The global tech industry is one of the most lucrative sectors, accounting for $3,000+ billion in spending annually. With more than half of the globe connected via smartphone, the industry has expanded east to keep up with the demand—India is now the unofficial “hub” for developers.
There are so many Indian developers because tech giants outsource to India—companies can hire Indian developers for less than 10% of Americans’ rate. India has nearly 3 million tech college graduates and over 100 million English speaking citizens, so Indian developers are also skilled and apt.
Why is it that India boasts over five million developers while the rest of the world lags? To find out why there are so many Indian developers, read on.
The Outsourcing of Jobs to India
Outsourcing jobs, especially in the worlds of tech and electronics, isn’t a new concept. Some industry leaders have been sending American jobs overseas since at least the late 1980s. For example, tech giants like Microsoft, Oracle, and CISCO have outsourced some departments to India in recent years. The goal: Save money, hire a large workforce, and get quality work.
But with millions of Americans holding college degrees in STEM and years of hands-on experience in the software and app development fields, it begs the question: Why India?
The Cost to Hire in India Is Far Cheaper Than America
Tech jobs in Silicon Valley are some of the most sought after in the United States, with Fortune 500 tech companies like Apple and Microsoft leading the pack in terms of development and pay. As such, the average American software developer with a Bachelor’s Degree rakes in an average annual salary of $110,000.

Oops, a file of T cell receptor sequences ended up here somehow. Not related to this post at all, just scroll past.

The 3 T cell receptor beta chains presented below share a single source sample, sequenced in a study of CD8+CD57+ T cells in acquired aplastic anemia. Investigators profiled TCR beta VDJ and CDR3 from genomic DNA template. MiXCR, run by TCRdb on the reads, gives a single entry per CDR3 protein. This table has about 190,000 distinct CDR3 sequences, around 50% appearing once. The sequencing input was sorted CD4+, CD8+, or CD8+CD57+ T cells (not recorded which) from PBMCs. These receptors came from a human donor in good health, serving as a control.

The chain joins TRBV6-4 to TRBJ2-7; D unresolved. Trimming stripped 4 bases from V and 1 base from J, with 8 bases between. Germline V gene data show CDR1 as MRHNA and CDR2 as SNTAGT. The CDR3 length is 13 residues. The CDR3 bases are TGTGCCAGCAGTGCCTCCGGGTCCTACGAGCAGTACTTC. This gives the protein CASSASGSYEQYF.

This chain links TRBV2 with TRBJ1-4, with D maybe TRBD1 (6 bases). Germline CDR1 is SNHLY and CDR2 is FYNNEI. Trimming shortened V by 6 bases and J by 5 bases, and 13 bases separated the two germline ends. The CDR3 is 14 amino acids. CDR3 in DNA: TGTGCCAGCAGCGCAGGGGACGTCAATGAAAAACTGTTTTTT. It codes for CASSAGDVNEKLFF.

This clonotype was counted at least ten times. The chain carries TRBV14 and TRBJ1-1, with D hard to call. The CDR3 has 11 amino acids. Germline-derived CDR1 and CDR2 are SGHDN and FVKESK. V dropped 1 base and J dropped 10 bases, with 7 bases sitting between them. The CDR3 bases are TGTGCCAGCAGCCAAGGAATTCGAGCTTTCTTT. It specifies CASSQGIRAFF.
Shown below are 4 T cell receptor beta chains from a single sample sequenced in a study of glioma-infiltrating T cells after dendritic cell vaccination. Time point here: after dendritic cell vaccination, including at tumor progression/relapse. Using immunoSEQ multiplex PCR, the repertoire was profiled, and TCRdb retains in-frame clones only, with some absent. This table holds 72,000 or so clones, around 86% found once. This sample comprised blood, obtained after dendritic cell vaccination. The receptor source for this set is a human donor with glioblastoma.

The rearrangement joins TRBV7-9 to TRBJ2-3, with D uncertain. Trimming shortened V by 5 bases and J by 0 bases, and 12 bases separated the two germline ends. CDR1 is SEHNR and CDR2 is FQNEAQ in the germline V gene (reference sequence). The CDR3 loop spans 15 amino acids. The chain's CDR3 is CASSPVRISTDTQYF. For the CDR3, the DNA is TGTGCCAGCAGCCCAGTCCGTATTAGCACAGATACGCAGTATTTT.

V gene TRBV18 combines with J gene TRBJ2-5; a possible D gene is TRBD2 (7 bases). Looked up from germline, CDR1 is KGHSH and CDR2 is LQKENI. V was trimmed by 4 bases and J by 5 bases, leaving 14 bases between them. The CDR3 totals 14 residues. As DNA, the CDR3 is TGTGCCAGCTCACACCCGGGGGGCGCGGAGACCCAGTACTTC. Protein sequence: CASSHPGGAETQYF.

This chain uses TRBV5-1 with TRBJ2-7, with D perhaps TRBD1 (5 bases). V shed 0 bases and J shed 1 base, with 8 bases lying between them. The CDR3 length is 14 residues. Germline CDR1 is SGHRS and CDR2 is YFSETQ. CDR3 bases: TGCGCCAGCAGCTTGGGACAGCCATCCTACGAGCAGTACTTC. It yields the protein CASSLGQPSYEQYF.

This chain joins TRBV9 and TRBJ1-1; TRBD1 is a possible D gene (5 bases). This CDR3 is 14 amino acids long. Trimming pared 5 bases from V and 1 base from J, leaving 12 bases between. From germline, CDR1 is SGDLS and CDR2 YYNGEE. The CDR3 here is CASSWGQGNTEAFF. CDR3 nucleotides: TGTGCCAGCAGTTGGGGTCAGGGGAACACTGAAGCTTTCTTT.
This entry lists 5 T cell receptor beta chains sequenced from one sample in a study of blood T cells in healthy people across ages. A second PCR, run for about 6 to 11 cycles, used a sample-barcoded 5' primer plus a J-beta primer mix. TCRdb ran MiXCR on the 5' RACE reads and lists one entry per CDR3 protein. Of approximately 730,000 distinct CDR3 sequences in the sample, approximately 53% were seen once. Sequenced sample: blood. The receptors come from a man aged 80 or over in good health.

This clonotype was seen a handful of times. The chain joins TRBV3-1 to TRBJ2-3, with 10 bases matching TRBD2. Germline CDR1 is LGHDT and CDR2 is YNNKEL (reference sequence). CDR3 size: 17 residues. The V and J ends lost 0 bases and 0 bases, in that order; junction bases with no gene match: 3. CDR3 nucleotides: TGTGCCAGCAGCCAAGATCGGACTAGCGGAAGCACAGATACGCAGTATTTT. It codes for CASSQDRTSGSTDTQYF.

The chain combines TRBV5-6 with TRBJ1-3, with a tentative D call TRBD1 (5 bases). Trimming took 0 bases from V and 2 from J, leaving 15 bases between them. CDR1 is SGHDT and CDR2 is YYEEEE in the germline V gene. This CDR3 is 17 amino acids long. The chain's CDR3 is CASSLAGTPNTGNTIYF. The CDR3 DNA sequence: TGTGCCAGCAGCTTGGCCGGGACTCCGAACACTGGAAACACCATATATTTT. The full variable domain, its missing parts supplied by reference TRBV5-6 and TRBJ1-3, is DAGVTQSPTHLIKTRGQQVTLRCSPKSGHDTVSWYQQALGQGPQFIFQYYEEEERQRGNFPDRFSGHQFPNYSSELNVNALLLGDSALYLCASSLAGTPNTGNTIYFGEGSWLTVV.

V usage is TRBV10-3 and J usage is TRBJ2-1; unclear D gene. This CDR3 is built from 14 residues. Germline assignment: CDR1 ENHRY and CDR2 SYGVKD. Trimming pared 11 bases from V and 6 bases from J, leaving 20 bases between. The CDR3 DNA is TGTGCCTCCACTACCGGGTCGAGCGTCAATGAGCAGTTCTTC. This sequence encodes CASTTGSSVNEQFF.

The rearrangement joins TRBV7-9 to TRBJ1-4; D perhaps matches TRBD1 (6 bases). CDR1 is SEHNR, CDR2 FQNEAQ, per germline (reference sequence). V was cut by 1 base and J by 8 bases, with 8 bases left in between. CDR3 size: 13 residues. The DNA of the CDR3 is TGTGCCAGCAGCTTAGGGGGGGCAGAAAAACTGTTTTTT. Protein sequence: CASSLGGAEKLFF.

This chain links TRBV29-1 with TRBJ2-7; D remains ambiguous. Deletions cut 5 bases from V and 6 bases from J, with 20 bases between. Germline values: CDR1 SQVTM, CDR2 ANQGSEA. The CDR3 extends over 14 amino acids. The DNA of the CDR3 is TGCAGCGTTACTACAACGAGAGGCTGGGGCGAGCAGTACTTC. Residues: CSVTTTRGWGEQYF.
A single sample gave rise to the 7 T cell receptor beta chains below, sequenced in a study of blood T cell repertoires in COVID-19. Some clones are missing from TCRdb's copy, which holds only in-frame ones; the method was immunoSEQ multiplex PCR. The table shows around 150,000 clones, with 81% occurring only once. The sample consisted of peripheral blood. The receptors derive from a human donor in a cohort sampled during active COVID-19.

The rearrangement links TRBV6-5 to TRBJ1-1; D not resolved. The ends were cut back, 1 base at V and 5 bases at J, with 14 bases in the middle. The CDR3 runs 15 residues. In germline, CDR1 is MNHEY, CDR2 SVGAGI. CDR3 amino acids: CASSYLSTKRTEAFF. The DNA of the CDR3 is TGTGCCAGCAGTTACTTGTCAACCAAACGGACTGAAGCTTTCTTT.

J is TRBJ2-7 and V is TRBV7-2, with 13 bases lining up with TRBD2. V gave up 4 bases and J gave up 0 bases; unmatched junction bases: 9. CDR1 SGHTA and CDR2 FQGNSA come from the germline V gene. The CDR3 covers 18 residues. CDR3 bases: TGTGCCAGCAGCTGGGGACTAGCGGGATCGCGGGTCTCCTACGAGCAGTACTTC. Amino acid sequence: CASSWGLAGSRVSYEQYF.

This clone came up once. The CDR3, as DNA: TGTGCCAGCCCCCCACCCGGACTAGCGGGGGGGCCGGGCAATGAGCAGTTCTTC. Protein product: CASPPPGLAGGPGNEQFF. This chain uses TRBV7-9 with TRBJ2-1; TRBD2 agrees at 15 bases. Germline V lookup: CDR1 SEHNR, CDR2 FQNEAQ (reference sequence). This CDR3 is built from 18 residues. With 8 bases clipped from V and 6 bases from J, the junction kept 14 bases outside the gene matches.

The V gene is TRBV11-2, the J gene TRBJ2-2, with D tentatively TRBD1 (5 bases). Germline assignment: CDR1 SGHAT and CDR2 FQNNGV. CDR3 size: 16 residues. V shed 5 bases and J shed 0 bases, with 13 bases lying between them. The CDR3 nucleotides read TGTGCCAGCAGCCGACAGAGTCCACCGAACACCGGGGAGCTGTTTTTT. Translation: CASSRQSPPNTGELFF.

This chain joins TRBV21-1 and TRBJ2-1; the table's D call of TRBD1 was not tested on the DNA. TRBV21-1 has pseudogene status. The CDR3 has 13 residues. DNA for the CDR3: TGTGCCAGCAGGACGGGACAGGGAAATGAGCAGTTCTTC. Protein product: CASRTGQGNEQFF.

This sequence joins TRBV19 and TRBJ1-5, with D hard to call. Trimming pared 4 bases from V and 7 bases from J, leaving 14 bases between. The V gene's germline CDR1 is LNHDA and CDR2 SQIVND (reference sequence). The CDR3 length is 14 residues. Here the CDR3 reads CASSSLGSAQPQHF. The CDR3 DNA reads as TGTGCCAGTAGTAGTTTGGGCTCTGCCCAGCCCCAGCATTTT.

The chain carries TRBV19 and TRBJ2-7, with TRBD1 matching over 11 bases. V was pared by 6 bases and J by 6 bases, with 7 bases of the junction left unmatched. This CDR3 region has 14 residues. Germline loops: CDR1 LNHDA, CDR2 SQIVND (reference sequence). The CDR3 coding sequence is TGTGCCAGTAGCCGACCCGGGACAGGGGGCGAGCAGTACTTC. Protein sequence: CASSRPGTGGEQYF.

In the eyes of a CEO, American-based developers come at a price: Lower ROI.
Halfway across the world, software developers in India have a wildly different pay scale for the same tasks as their American counterparts. The average software developer salary in India is a mere ₹520,000, equivalent to less than $7,000 a year. This is nearly twice as much as the average Indian citizen earns, making the development industry lucrative and appealing.
Software development is booming in India because the costs to hire are a fraction of what they would be in America, with the job itself paying well above the typical salary in India. The result: American tech companies can design apps and software at a low cost, sell for high, and recruit a motivated workforce overseas.
India Has a Huge Population of Engineers
India has a population of nearly 1.4 billion citizens, making up about 18% of the world’s total population. Yet, it’s not just the number of Indian citizens that makes their presence in the developer world more significant than other nations—it’s the sheer number with STEM degrees.
Two Indian universities, the Indian Institutes of Technology and the National Institutes of Technology receive millions of applications each year. Science, technology, engineering, and mathematics are among the most popular fields in higher education studies in the country.
In fact, India currently has over 2.6 million technology and STEM college graduates.
Yet across the globe in America, the nation is struggling with a self-proclaimed “STEM crisis.” Nations like India and China are leading the computer and tech industry, while about half of American college students opt out of the field because it’s “too difficult” or “too time-consuming.”
So it’s not that Indian developers are more or less skilled than software developers from other nations. The critical issue is that Americans turn a blind eye to the field and, thus, the search for skilled American job candidates is less successful. In these cases, job recruiters have to look elsewhere for qualified candidates.
A Good Portion of Indian People Speak English